Before the advent of the new century premises had been acquired on High Lane to be used as a church and presbytery with a school being built adjacent in Church (now Chequers) Road, the foundation stone being laid on 11th June 1898 by Bishop Vaughan's successor the Right Rev. John Bilsborrow

Throughout the first half of the 20th century the Catholic, still largely Irish (3), community continued to grow and to a degree prosper. A fine new church with the priest’s house incorporated was consecrated by Bishop Thomas Henshaw in June 1927.

Parish centres with the alcoves said to have been the confessional boxes of original church
The old parish buildings being utilised as  an expanded primary school until the present purpose built school was opened on Chepstow Road off Longford Road  in 1968 , they are now used as a parish centre and a Boxing Club. For a time in the 1960's overcrowding had necessitated the use of the recently vacated hall of the High Lane , Primitive Methodist Church (now a Buddhist meditation centre ) as an annex to the main school buildings.

To complete the picture mention should be made of the convent on High Lane .This building between Acres Road and Stockton Road and now an Islamic girl’s school functioned as a Convent school for girls started by

The Sisters of the Christian Retreat from before 1911 until it closed on 9th August 1991

© Tony Goulding, 2015

Pictures; from the collection of Tony Goulding

1) Included in this group were the Habron brothers of the P.C, Cock case.
2) An early recorded example of this in Chorlton-cum-Hardy was James Gresty's marriage to Isabella Davison at St.Mary's , Hulme on 12th June g, 1864.
3) The size of the congregation at "St. John's" was also swelled  by a number of conversions from other denominations and by the arrival  of Italians, Poles, and other nationalities as a consequence of the various conflicts in Europe throughout the 20th century.

The story of one house in Peckham number 43 ............ rabbits, dolls and other money spinning plans

The story of one house in Peckham over a century and a half, and of one family who lived there in the 1950s.*

Now mother came of that generation which was very practical about pets and erred on that simple premise that they either contributed to the common family good or they weren’t crossing the threshold which is how we got the rabbits.

There were two of them bought from a pet shop in Rushey Green and the grand plan was that like all rabbits everywhere they would breed and produce off spring which mother could sell.

To do this day I am not sure if this meant just selling on the baby rabbits , or taking the project to the next level and dealing in the meat and the fur.

Dad had been dragooned into building the hutch which stood on legs a full three feet off the ground with a long “run” made from an old door he had acquired.

But the plan failed because the rabbits didn’t like each other and after a decent time they went back to the pet shop and the hutch became firewood for the kitchen stove.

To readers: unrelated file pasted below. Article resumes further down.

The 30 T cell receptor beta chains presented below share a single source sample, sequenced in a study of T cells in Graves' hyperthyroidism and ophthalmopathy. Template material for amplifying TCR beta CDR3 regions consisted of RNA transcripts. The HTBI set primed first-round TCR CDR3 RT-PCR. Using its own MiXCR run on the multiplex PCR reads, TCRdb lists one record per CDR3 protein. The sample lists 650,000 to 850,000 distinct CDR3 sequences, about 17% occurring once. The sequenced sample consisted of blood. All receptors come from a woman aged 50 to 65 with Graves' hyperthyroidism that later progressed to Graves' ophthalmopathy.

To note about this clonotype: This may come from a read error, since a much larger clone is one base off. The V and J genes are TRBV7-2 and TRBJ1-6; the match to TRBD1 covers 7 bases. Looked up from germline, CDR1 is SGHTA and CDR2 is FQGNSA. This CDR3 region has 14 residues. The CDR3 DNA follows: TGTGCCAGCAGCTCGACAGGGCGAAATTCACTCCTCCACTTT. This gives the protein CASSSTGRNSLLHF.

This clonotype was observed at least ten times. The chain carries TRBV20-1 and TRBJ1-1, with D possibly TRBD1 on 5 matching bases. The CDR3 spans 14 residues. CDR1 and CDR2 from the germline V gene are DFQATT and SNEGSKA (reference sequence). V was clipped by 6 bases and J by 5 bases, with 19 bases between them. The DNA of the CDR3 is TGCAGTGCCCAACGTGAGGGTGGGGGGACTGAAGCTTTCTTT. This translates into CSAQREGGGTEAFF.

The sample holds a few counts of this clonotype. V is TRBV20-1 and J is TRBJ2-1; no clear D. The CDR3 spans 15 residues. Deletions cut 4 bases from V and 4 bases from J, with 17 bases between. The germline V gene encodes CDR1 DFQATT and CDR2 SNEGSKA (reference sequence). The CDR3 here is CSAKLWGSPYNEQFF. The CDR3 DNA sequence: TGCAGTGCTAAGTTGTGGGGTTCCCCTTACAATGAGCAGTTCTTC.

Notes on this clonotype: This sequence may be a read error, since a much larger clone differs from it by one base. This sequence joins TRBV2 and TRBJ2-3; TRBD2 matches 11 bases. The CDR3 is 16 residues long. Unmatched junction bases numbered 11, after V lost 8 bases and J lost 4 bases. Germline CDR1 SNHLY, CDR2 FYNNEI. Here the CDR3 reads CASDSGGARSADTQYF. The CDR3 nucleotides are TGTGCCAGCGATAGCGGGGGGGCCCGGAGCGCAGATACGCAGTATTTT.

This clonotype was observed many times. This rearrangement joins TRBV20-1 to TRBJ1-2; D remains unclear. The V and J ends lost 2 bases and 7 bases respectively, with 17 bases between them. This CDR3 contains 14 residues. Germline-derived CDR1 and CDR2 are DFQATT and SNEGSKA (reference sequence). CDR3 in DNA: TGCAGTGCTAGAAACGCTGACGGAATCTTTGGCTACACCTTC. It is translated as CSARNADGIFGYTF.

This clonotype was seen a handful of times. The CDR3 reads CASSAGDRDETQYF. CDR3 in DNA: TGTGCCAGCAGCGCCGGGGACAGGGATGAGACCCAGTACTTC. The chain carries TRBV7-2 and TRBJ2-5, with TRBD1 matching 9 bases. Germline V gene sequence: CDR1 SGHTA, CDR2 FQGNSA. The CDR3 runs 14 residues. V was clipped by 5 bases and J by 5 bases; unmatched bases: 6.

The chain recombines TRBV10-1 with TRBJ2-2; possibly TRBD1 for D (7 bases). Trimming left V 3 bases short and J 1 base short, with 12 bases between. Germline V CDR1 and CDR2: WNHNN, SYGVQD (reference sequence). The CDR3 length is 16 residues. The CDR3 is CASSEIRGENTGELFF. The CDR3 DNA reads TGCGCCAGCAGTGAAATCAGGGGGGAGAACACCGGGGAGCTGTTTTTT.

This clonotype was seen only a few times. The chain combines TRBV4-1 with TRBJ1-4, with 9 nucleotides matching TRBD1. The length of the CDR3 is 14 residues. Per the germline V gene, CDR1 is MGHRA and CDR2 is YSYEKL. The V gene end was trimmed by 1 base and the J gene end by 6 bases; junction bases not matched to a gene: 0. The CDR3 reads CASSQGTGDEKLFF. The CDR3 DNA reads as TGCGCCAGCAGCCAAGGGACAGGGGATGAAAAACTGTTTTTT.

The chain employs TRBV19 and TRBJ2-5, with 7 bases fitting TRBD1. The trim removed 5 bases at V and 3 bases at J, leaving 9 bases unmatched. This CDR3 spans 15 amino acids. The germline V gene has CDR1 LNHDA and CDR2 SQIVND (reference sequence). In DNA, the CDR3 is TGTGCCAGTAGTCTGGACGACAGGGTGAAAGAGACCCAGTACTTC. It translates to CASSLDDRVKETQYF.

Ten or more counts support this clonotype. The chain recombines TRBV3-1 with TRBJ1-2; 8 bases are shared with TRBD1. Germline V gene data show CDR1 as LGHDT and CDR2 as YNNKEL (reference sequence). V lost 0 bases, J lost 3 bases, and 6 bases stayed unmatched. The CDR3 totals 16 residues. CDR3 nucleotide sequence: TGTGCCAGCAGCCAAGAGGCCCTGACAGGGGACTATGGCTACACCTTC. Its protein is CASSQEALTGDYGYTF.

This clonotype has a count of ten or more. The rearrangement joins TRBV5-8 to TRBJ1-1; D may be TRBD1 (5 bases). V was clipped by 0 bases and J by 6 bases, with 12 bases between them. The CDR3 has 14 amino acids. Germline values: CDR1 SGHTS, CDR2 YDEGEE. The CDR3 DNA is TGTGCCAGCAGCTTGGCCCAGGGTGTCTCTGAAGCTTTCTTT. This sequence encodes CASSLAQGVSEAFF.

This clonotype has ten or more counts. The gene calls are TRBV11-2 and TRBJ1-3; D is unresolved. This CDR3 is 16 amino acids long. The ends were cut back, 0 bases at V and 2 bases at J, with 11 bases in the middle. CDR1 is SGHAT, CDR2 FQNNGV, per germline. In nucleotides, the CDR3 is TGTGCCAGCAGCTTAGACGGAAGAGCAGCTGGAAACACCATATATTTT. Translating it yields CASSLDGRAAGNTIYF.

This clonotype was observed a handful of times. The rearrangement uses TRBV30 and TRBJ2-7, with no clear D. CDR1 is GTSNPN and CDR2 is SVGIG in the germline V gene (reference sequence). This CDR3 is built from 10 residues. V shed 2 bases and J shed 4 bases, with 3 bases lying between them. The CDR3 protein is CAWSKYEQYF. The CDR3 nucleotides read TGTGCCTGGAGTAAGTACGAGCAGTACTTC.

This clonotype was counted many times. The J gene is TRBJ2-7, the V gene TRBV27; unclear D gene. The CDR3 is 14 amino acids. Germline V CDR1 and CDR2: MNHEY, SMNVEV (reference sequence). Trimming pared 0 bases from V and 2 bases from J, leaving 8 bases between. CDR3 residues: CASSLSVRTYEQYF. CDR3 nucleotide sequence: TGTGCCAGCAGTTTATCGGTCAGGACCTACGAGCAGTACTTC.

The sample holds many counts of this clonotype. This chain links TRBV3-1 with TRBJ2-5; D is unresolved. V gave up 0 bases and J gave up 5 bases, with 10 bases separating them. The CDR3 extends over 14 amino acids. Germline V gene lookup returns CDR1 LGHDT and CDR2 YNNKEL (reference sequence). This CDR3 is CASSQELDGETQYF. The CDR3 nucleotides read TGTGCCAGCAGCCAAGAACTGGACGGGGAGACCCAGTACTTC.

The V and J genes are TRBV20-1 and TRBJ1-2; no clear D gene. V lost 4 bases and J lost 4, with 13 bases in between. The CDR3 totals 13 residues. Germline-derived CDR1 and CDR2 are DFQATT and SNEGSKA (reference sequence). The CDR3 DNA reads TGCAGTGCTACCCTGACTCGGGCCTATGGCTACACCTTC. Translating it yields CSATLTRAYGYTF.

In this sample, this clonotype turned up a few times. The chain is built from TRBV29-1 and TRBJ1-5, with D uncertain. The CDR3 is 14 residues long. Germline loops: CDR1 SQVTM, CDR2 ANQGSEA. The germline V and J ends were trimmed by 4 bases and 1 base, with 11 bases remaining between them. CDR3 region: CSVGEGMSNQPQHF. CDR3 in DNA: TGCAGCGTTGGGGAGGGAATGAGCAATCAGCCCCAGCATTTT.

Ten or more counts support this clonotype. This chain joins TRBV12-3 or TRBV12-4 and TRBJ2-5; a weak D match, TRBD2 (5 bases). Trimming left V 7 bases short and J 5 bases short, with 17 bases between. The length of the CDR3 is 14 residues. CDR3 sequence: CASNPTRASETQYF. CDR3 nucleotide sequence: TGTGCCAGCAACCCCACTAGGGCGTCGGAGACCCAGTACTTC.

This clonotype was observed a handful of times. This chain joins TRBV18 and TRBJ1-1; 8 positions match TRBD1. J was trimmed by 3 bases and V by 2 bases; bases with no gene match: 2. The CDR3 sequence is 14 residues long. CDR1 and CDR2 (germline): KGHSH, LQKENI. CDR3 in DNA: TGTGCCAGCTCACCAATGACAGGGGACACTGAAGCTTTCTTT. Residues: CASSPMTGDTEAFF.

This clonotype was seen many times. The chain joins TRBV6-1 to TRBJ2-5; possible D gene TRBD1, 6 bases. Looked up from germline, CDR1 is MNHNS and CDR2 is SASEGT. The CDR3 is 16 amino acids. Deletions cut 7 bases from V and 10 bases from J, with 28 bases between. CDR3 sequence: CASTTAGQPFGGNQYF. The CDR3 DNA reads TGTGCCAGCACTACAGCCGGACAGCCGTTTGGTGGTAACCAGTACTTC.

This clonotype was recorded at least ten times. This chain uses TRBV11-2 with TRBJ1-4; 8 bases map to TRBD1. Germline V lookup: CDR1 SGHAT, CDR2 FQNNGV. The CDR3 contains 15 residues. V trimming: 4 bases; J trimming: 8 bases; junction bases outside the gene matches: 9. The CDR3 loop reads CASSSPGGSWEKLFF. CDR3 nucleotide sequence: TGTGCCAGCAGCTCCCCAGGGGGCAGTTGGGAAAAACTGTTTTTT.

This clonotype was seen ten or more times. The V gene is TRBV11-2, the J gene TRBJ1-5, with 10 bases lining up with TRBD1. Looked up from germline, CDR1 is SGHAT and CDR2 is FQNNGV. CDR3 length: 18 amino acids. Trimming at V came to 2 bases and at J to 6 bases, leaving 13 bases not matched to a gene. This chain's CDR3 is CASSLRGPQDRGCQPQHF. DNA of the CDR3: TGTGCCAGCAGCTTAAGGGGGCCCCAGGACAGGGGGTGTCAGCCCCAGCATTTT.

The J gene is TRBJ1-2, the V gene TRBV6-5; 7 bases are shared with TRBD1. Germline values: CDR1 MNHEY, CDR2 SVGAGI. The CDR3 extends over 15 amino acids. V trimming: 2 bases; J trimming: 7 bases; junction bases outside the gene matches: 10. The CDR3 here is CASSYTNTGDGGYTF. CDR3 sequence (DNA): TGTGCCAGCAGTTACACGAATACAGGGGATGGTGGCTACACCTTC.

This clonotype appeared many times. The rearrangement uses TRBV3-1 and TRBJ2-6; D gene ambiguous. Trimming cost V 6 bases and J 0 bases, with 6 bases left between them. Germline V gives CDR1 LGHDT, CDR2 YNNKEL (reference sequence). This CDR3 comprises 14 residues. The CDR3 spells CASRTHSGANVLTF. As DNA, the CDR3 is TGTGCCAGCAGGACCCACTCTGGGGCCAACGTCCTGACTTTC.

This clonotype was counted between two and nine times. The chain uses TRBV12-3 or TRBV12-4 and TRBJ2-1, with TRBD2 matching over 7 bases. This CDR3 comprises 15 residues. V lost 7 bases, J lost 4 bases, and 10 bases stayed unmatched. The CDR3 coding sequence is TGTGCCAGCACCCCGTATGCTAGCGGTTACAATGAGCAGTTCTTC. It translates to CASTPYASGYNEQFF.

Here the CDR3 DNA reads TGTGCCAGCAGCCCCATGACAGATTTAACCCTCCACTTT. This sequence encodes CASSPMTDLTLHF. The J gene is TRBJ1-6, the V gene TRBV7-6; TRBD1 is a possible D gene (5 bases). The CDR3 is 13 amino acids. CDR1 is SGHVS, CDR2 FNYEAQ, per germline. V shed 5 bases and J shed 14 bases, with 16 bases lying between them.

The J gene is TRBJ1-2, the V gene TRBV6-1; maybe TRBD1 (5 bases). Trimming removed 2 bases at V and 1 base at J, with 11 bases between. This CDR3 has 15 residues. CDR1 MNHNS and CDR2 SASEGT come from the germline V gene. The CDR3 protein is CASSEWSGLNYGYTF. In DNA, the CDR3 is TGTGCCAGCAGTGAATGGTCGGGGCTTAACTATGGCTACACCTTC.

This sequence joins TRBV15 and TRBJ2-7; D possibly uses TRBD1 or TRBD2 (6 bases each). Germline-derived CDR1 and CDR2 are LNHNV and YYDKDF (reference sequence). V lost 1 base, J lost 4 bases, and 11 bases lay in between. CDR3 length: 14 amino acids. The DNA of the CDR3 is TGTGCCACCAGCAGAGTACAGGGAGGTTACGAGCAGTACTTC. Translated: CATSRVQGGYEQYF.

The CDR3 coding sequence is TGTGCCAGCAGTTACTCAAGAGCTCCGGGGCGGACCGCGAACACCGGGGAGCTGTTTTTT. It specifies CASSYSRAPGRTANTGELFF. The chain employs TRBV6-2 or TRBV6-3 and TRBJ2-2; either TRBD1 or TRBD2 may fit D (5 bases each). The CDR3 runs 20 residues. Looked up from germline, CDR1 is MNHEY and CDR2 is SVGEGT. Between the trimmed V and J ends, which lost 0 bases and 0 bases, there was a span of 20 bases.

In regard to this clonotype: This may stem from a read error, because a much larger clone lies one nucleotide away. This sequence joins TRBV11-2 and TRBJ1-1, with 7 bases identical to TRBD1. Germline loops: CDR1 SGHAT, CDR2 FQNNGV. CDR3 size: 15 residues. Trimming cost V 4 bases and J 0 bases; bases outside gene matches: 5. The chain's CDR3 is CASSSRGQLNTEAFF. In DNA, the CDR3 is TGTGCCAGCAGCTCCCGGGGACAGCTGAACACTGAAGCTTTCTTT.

Of course we weren’t alone in such schemes.
Mr and Mrs Potts next door kept chickens and the man who lived beside Nana and granddad in Chellaston managed pigs.

Later mother joined one of those outsourcing schemes which in her case involved assembling little tourist dolls which were dressed in classic London outfits including a policeman, Guardsman and Yeoman of the Guard.

All these were just the casual way people round our way supplemented the weekly income.

Pictures; mother around the time of the rabbit project

*The story of one house in Peckham, http://chorltonhistory.blogspot.co.uk/search/label/The%20story%20of%20one%20house%20in%20Peckham

Monday, 5 October 2015

One more lost scene of Chorlton ......... from the winter of 1963-4

It was taken in the winter of 1963-4 from the back upstairs window of Ida Bradshaw’s house on Neale Road.

Today the view would be obscured by the flats of Lawngreen, but back then it was all that was left of the farm yard, workshops and land of the farm which had fronted the parish graveyard for two hundred years.

To the right in the background is the Bowling Green Hotel, to the left the houses which face Brookburn Road. 

And away in the distance are the meadows.

 What is perhaps remarkable are the buildings on the horizon just left of centre.

 These I think were the homes of the sewage workers and stood just to the left of the little footbridge across Chorlton Brook.

It is still possible to make out a break in the hedge where the garage of the properties was situated. There are those in Chorlton who remember living in one of them.
Nerdy perhaps, but still real living history. If anyone has any pictures of Chorlton I would love to see them.

Picture; from the back upstairs window on Neale Road from the collection of Ida Bradshaw